Why do some companies succeed and others fail? Does the blame fall on the CEO, the Board Members, the employees, the product, bad timing, terrible product positioning, or all of the above? This is the same question that many investors, employees, and users of the Friendster social networking service are asking themselves.
The New York Times published a great article highlighting the explosive rise and calamitous fall of Friendster. The article gives tremendous incite as to why you think of MySpace and not Friendster whenever someone mentions social networking.
Let us begin with a scenario…
Let’s say you’re the CEO of a startup vacuum cleaner company. Your product is a vacuum cleaner that becomes popular because it cleans using a new, more effective system. Word gets out of your amazing vacuum and pretty soon you have over a million orders. Meanwhile, you have an executive board that’s brainstorming how the company can become the next Hoover. Now due to the influx of orders, the factory has increased production. However only the production rate has increase, quality control has not. Before long you get employees and eventually customers complaining that your new, amazing vacuum stops functioning after 30 hours of use. The executive board’s response to the problem is to add more features to the vacuum, like an eight foot extender nozzle.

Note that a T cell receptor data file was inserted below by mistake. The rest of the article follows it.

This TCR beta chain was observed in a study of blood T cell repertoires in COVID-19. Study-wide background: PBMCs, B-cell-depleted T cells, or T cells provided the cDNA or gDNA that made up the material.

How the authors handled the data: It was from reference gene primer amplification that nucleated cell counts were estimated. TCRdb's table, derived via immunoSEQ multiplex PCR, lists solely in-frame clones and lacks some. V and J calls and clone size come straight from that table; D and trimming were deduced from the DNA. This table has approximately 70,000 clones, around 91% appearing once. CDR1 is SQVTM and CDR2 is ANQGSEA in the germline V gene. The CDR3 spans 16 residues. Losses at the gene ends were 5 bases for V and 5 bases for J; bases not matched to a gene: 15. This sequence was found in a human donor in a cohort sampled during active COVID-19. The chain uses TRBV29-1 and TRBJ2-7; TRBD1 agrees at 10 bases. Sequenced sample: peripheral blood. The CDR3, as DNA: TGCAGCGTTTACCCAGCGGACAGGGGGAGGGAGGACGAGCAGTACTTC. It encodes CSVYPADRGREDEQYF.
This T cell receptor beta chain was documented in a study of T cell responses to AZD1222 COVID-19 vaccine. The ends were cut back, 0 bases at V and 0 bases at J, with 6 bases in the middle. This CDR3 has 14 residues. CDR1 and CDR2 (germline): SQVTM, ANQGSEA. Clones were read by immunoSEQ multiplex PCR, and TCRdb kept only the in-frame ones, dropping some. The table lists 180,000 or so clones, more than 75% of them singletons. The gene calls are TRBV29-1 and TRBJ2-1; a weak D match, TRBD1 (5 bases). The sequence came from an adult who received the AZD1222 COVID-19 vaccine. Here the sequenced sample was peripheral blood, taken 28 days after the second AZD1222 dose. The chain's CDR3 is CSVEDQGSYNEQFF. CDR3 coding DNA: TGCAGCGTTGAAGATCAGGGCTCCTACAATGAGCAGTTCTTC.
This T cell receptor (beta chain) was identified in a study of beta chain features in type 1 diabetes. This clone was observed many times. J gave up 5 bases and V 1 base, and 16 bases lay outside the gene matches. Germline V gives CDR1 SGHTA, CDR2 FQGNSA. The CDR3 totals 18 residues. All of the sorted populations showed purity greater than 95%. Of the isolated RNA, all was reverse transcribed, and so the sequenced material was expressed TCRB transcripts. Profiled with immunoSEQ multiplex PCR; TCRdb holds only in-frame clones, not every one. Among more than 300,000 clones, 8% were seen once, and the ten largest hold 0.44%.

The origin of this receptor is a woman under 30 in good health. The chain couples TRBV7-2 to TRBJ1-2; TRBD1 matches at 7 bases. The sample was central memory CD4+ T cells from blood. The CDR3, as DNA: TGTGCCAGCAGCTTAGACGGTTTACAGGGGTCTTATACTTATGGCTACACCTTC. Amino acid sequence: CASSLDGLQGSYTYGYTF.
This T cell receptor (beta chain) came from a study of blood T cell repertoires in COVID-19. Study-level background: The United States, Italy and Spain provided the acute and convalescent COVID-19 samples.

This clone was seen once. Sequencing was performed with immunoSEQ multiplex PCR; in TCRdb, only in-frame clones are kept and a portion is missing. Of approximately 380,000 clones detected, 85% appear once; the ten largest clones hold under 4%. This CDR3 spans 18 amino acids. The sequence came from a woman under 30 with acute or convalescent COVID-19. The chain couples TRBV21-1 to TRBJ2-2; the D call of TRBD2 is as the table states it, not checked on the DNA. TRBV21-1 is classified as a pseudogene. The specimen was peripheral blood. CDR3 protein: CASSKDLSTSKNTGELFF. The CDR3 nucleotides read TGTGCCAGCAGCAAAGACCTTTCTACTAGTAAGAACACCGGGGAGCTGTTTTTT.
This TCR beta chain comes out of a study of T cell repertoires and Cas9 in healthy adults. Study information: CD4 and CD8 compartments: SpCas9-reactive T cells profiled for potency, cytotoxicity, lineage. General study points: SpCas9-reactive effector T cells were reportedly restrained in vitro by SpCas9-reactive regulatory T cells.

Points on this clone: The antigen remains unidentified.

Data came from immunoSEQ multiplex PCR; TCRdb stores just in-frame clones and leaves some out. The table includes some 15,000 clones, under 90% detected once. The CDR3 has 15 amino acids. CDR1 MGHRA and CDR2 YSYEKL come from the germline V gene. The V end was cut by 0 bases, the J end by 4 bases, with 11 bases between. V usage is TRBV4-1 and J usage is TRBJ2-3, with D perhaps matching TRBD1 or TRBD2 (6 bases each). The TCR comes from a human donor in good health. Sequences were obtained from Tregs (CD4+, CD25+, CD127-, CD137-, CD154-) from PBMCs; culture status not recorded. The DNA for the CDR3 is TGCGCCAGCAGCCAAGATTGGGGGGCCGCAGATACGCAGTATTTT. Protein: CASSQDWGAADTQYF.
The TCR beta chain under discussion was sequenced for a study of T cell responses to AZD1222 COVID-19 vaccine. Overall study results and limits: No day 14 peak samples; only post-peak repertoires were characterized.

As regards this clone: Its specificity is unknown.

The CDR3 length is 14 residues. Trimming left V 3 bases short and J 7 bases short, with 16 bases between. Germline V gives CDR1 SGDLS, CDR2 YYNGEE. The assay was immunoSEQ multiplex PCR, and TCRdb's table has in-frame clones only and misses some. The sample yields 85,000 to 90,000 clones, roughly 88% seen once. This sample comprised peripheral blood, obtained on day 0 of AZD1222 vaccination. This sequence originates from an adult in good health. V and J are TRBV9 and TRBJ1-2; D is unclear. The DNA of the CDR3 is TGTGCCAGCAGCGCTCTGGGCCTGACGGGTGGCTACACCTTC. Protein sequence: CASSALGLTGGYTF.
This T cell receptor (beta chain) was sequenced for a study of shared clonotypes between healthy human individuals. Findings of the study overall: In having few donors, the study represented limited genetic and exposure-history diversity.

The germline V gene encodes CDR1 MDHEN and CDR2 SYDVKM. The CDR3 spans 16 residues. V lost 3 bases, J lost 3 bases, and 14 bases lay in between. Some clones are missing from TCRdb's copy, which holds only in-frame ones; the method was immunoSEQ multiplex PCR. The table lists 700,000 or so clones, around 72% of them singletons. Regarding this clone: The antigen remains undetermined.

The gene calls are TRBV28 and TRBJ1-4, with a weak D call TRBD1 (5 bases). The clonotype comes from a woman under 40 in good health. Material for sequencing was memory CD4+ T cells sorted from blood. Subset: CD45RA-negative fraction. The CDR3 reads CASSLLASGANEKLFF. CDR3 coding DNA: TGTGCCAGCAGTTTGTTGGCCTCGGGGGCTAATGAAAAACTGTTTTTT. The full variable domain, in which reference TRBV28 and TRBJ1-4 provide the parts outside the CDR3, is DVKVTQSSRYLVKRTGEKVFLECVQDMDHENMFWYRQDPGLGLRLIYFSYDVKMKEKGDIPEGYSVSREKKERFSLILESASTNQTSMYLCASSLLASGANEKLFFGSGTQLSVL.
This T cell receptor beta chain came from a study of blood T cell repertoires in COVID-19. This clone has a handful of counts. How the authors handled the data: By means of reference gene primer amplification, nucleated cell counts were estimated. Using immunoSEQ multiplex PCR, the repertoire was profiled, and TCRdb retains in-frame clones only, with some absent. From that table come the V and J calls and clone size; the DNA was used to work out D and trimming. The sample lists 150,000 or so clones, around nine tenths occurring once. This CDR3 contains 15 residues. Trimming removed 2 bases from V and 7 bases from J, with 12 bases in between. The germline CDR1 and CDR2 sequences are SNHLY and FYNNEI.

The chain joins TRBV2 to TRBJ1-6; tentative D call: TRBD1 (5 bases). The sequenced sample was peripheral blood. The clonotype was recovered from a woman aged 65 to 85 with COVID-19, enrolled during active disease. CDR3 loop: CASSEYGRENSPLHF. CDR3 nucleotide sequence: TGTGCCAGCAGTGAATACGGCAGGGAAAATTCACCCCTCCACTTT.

How would you solve the problem of your short-lived vacuums?
If your response is to postpone the added features and increase quality control, congratulations… you just used commonsense!
Let’s get one thing straight, a business is only as profitable as the product is effective. The best marketing and the most productive brainstorming sessions will not help the bottom line if your product is faulty. Sounds like commonsense, right? Well, it is. It’s just too bad that sometimes corporate executives focus on the “next big thing” and forget commonsense practices.